Language Selection

English French German Italian Portuguese Spanish

Devuan ASCII 2.0.0 stable

Filed under
Debian

Dear Init Freedom Lovers

Once again the Veteran Unix Admins salute you!

We are happy to announce that Devuan GNU+Linux 2.0 ASCII Stable is
finally available.

Devuan is a GNU+Linux distribution committed to providing a universal,
stable, dependable, free software operating system that uses and
promotes alternatives to systemd and its components.

Devuan 2.0 ASCII runs on several architectures. Installer CD and DVD
ISOs, as well as desktop-live and minimal-live ISOs, are available for
i386 and amd64. Ready-to-use images can be downloaded for a number of
ARM platforms and SOCs, including Raspberry Pi, BeagleBone, OrangePi,
BananaPi, OLinuXino, Cubieboard, Nokia and Motorola mobile phones, and
several Chromebooks, as well as for Virtualbox/QEMU/Vagrant.

The Devuan 2.0 ASCII installer ISOs offer a variety of Desktop
Environments including Xfce, KDE, MATE, Cinnamon, LXQt, with others
available post-install. The expert install mode now offers a choice of
either SysVinit or OpenRC as init system. In addition, there are
options for "Console productivity" with hundreds of CLI and TUI utils,
as well as a minimal base system ideal for servers. The minimal-live
image provides a full-featured console-based system with a particular
focus on accessibility.

Read more

Also: Talk about the Debian GNU/Linux riscv64 port at RISC-V workshop

More low-level/low-key coverage

Comment viewing options

Select your preferred way to display the comments and click "Save settings" to activate your changes.

More in Tux Machines

Android Leftovers

Canonical Says Ubuntu 14.04 Extended Security Maintenance Begins April 25, 2019

Released five years ago on April 17th, 2014, the Ubuntu 14.04 LTS (Trusty Tahr) operating system series will reach its end of life next month on April 30th. Following on the success of the Ubuntu 12.04 LTS (Precise Pangolin) operating system series, Canonical announced some time ago that it would offer its Extended Security Maintenance (ESM) commercial package to Ubuntu 14.04 LTS users as well. Canonical said it would reveal more details about when the ESM (Extended Security Maintenance) offering is available for Ubuntu 14.04 LTS (Trusty Tahr), so the company now announced that users who want to continue using the operating system and still receive security updates after the April 30th end of life, can purchase the ESM package beginning April 25th, 2019. Read more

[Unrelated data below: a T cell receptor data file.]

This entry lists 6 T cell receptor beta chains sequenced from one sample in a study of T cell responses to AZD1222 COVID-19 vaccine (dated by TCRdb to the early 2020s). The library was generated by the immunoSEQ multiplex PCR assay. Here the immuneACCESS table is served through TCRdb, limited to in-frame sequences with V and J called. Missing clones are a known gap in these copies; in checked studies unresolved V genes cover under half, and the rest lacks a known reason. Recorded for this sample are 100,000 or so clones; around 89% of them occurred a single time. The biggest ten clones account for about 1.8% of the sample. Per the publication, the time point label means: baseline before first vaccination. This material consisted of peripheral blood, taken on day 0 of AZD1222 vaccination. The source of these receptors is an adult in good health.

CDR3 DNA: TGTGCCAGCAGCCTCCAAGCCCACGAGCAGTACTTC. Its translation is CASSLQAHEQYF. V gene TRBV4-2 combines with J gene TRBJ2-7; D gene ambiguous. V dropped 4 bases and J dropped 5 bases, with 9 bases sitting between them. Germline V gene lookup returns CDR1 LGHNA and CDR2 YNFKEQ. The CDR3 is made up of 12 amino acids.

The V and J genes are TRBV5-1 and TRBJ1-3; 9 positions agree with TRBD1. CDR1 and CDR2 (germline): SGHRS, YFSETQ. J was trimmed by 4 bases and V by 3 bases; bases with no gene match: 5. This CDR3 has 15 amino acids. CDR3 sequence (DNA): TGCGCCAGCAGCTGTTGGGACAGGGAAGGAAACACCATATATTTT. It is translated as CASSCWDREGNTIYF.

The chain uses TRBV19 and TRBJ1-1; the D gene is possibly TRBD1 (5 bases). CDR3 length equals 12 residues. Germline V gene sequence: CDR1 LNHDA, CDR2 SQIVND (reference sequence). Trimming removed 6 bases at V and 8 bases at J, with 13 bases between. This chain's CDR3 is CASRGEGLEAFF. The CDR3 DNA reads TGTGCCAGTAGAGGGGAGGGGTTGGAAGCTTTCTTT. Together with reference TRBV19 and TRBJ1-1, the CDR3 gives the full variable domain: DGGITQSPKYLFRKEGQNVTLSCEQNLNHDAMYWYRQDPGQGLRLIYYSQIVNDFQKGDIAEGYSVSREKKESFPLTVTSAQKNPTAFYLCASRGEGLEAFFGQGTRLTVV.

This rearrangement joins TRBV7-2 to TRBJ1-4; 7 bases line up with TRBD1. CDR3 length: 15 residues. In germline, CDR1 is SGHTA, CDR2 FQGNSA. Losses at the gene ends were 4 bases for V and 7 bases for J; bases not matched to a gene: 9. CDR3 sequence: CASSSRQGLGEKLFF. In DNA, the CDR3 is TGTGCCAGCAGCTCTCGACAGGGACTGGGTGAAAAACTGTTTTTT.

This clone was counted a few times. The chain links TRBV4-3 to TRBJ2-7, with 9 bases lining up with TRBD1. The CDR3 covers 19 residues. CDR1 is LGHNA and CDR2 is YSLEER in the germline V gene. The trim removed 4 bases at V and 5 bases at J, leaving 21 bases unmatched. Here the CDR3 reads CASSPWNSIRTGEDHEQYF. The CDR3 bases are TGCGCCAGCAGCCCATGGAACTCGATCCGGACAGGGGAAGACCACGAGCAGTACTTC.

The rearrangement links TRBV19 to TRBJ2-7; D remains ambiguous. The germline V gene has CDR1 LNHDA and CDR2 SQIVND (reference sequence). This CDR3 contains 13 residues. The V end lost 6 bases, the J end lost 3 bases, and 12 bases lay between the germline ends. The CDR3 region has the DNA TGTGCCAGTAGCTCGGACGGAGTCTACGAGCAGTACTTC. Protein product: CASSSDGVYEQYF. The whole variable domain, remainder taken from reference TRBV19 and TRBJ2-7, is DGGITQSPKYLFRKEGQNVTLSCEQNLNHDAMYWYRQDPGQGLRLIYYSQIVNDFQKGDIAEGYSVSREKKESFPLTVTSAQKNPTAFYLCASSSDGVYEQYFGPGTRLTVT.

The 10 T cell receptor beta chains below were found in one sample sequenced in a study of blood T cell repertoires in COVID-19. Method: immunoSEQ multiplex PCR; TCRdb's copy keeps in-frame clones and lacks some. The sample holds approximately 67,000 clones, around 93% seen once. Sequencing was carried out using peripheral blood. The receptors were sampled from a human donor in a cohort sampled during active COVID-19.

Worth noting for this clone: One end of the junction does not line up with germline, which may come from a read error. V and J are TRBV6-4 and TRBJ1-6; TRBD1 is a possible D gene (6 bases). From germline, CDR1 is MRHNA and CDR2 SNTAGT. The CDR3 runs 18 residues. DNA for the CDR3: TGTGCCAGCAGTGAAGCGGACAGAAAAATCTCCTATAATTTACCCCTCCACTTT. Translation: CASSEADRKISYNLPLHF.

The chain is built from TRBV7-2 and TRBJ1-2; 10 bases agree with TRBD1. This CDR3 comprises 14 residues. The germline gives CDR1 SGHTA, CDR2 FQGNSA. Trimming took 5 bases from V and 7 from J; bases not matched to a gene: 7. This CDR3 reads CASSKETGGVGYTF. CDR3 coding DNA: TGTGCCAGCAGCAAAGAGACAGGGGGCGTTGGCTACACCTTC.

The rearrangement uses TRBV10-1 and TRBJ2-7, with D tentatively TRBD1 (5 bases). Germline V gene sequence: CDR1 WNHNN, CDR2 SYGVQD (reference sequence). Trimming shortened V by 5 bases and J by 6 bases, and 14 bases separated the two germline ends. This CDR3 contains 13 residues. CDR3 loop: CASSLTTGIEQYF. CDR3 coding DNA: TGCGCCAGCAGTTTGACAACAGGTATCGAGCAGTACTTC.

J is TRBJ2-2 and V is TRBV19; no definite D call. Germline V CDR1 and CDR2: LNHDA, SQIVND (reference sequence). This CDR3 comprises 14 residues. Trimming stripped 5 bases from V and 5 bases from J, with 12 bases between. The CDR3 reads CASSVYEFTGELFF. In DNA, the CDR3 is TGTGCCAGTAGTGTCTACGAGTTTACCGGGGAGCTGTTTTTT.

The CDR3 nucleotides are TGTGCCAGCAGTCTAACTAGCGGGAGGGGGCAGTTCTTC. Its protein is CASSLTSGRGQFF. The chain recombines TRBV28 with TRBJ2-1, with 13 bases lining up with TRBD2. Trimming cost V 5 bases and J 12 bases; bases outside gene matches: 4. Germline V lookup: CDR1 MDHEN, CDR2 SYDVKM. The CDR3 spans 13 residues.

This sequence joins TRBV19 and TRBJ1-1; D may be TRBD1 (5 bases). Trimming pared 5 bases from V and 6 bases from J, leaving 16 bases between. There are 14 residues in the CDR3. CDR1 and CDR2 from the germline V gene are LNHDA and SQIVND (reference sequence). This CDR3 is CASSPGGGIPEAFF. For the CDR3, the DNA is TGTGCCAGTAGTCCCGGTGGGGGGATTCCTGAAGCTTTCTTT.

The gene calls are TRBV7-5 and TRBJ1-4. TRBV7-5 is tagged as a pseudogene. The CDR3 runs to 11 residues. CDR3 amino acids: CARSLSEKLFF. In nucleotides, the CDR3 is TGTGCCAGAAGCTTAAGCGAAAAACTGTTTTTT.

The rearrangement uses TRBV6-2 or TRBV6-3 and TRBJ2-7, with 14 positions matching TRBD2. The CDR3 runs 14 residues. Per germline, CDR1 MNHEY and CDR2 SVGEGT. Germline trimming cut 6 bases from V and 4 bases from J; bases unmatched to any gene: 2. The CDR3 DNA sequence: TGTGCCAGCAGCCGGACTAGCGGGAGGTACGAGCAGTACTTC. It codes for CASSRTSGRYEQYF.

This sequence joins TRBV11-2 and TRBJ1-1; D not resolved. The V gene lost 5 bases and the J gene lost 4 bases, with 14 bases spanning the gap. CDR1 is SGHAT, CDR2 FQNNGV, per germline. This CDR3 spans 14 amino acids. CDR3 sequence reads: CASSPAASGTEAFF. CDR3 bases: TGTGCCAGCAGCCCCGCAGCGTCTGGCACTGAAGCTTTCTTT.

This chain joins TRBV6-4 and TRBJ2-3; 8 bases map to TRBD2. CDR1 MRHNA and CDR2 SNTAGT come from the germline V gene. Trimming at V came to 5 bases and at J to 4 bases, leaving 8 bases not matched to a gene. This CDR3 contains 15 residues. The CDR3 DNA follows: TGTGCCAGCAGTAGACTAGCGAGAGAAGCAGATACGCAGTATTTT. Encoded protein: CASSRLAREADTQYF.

Geary 3.32 Released with New App Icon, GNOME 3.32 Support

A major new version of the Geary e-mail client is now available for Linux users to download. Now, you’ll forgiven for feeling a sense of deja vu upon reading that as it’s only been a couple of weeks since the release of Geary 0.13 (itself the first update to the email app this year). But there’s a reason why a new release has appeared so soon after the last… Read more

Forbes Says The Raspberry Pi Is Big Business

Not that it’s something the average Hackaday reader is unaware of, but the Raspberry Pi is a rather popular device. While we don’t have hard numbers to back it up (extra credit for anyone who wishes to crunch the numbers), it certainly seems a day doesn’t go by that there isn’t a Raspberry Pi story on the front page. But given that a small, cheap, relatively powerful, Linux computer was something the hacking community had dreamed of for years, it’s hardly surprising. [...] So where has the Pi been seen punching a clock? At Sony, for a start. The consumer electronics giant has been installing Pis in several of their factories to monitor various pieces of equipment. They record everything from temperature to vibration and send that to a centralized server using an in-house developed protocol. Some of the Pis are even equipped with cameras which feed into computer vision systems to keep an eye out for anything unusual. [Parmy] also describes how the Raspberry Pi is being used in Africa to monitor the level of trash inside of garbage bins and automatically dispatch a truck to come pick it up for collection. In Europe, they’re being used to monitor the health of fueling stations for hydrogen powered vehicles. All over the world, businesses are realizing they can build their own monitoring systems for as little as 1/10th the cost of turn-key systems; with managers occasionally paying for the diminutive Linux computers out of their own pocket. Read more